Presently, four under-construction dams namely Tapovan-Vishnugad, Vishnugad-Pipalkoti, Singoli-Bhatwari and Phata-Byung are further threatening the survival of this river adding to the damage already done by the existing dams.
To save the River Ganga, Swami Saanand fasted for 111 days to draw your attention to River Ganga’s cries for survival before he succumbed unheeded. Carrying on the baton, Sant Gopaldas fasted for 146 days when he disappeared under suspicious circumstances unheard and unheeded. Presently the 26 year old young Brahmachari Aatmabodhanand from Matri Sadan, Haridwar, has been on a fast since 24th of October 2018 determined to carry on the baton for a positive response on Ganga from your governments.
Guest Blog by Jacob Chandy Varghese (firstname.lastname@example.org)
An Old Story: I read an account about Netherlands in the journal, Annals of Botany (2010)[i] . This story dates from the 11th century. Many centuries ago, the coastal plain of the Netherlands consisted of a dynamic landscape of meandering river channels, extensive floodplains and large complexes of fens and bogs. Sediment deposition and peat formation kept pace with the gradually rising sea level, so that the level of the land remained well above the water for most of the time. Since 11th century, inhabitants of the low-countries started to modify the hydrology of their surroundings to create protection from flooding for their dwellings and agricultural fields. They built dikes and started to manipulate the water level. Continue reading “Ithikkara River in Kerala: Tampering with Nature – a recipe for negative NPV”
The East and West Nayaar rivers[i] of Uttrakhand are small natural streams feeding the National River. They may meet the fate of Ganga and Yamuna, if the current trend damaging them remain unchecked. This pictorial report highlights the plight and beauty of East Nayaar river. The River is also spelt as NAYAR by a number of documents.
Degradation of Ganga river and its big tributaries gets adequate attention amongst concerned, while such small natural streams feeding the National River, largely remains absent in the mind and memory of stakeholders.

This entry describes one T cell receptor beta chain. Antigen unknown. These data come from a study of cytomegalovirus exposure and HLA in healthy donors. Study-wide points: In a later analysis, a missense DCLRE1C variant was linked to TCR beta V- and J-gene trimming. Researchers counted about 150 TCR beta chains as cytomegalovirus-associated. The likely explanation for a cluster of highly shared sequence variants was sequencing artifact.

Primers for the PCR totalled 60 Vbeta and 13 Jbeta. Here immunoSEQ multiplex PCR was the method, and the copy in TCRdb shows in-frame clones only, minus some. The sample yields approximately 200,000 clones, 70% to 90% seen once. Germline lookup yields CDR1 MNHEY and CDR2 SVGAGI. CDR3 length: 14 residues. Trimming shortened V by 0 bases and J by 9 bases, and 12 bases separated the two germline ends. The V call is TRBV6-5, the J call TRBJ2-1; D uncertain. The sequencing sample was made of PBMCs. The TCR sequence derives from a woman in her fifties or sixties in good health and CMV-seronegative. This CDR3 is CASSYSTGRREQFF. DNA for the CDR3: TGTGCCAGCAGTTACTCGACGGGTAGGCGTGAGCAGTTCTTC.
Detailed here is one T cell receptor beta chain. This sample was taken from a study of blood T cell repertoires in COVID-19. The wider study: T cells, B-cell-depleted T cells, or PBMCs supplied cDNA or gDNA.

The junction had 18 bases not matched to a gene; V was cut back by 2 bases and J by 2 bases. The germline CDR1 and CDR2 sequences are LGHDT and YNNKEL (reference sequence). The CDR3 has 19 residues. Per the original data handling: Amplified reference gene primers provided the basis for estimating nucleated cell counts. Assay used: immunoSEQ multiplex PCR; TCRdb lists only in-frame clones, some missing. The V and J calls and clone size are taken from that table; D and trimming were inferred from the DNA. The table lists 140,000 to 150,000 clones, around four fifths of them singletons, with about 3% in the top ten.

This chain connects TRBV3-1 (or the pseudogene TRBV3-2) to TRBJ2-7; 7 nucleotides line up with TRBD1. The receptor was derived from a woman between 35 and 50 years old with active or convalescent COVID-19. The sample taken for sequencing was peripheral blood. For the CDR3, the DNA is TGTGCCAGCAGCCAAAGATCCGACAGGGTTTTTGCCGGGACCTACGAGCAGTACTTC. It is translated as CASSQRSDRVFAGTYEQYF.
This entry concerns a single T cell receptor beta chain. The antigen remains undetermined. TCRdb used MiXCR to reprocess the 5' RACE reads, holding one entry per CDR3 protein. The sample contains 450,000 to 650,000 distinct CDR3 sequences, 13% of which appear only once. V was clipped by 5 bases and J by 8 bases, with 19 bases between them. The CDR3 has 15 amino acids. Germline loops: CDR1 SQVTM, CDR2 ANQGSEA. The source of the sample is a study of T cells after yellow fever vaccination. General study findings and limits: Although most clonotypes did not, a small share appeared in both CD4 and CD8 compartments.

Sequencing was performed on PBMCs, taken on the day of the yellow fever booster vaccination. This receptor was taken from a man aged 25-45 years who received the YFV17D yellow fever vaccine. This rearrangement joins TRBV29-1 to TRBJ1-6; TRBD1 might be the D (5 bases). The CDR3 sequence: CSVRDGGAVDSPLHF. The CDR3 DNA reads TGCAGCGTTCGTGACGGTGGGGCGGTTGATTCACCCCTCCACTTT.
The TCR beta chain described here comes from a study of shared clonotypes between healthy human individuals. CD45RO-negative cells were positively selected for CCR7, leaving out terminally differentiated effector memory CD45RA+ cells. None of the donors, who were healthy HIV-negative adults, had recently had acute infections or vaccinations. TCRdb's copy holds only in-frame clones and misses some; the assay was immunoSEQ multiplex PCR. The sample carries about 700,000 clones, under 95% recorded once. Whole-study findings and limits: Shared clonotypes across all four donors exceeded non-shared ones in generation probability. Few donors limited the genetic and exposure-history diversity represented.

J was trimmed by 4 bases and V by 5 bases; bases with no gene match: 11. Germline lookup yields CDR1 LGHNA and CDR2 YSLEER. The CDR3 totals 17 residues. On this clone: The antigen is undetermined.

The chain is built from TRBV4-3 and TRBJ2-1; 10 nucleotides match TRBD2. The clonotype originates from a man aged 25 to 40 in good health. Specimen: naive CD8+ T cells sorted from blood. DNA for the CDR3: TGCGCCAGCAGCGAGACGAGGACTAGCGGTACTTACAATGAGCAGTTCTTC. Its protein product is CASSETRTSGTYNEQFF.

These perennial streams are making the River Ganga living and flowing in founding basin area. They seem healthy and living, however the problems of dumping of solid and liquid waste, construction debris, road cutting, water abstraction and hydro projects are rapidly catching up with the smaller streams.
Several organisations of Pune came together this year to celebrate the India Rivers Day in an unprecedented way. The events started from Nov 24 onwards and continued to Nov 28, and even on Dec. 1 morning, Jeevitnadi key persons had a 90 minutes Muthai River walk with some of the top officials (PMC Commissioner Saurabh Rao, Asstt Commissioner & all department heads) of Pune Municipal Corporation (PMC). Jeevitnadi- Living River Foundation started celebrating Nov 28 as India Rivers Day in Pune from 2015 onwards in the name of “Muthai Mahotsav”. Continue reading “Amazing India River Day 2018 celebrations in Pune”
श्री अरुण तिवारी जी वरिष्ठ पत्रकार-लेखक हैं। आप लगभग पिछले तीन दशकों से नदियों को बचाने और जल संरक्षण के लिए उल्लेखनीय लेखन कार्य करते आ रहे हैं। आपका पानी पोस्ट हिंदी ब्लॉग काफी चर्चित है जिसपर आप नियमित तौर पर नदियों और पानी से जुड़े विभिन्न पहलुओं और समकालीन विषयों पर जानकारियां साँझा करते रहते हैं। आपके अनवरत प्रयासों को देखते हुए आपको 25 नवंबर 2018 को अनुपम मिश्र मेमोरियल मैडल से सम्मानित किया है। आपके विचारों को अधिक से अधिक लोगों तक पहुँचाने के लिए, प्रस्तुत है, भीम सिंह रावत, SANDRP द्वारा आपके साथ ईमेल के जरिये हुए बातचीत के प्रमुख अंश।
अनुपम मिश्र मेमोरियल मैडल देश में नदी संरक्षण पर उत्कृष्ठ मीडिया काम के लिए प्रदान किया जाता है। यह सम्मान प्रख्यात पर्यावरणविद और गांधीवादी स्व. अनुपम मिश्र की स्मृति में, वर्ष 2017 से, इंडिया रिवर्स फोरम (भारतीय नदी जनसभा) के द्वारा वार्षिक तौर पर आयोजित भारतीय नदी दिवस के अवसर पर दिया जाता है।
भीम सिंह रावत: अनुपम मिश्र मैमोरियल मैडल के लिए बधाई। आप पिछले तीन दशकों से निरंतर अपने लेखन से नदियों की दुर्दशा और संरक्षण की ज़रूरत का मुद्दा उठाते रहे हैं। आज नदियों की क्या स्थिति है ? नदियों पर मुख्य संकट क्या है ?
अरुण तिवारी – नदियां, पृथ्वी की नसें हैं। ये नसें निरंतर सिकुड़ रही हैं। नीली की बजाय, काली, पीली और भूरी पड़ती जा रही हैं। भारत में यह चित्र तेजी से बढ़ रहा है।
नदी संकट के नाम पर प्रदूषण, वैश्विक तापमान में वृद्धि आदि कई कारणों को गिनाया जा सकता है, लेकिन भारतीय नदियों पर आसन्न प्रमुख संकट यह है कि हम नदियों की बहने की आज़ादी को तेज़ी के साथ छीनते जा रहे हैं। नदियां आज़ाद बहें; इसके लिए ज़रूरी है कि हम अपनी नदियों को उनका प्रवाह, उनका वेग, उनकी भूमि तथा प्रवाह के उनके साथी वापस लौटाएं।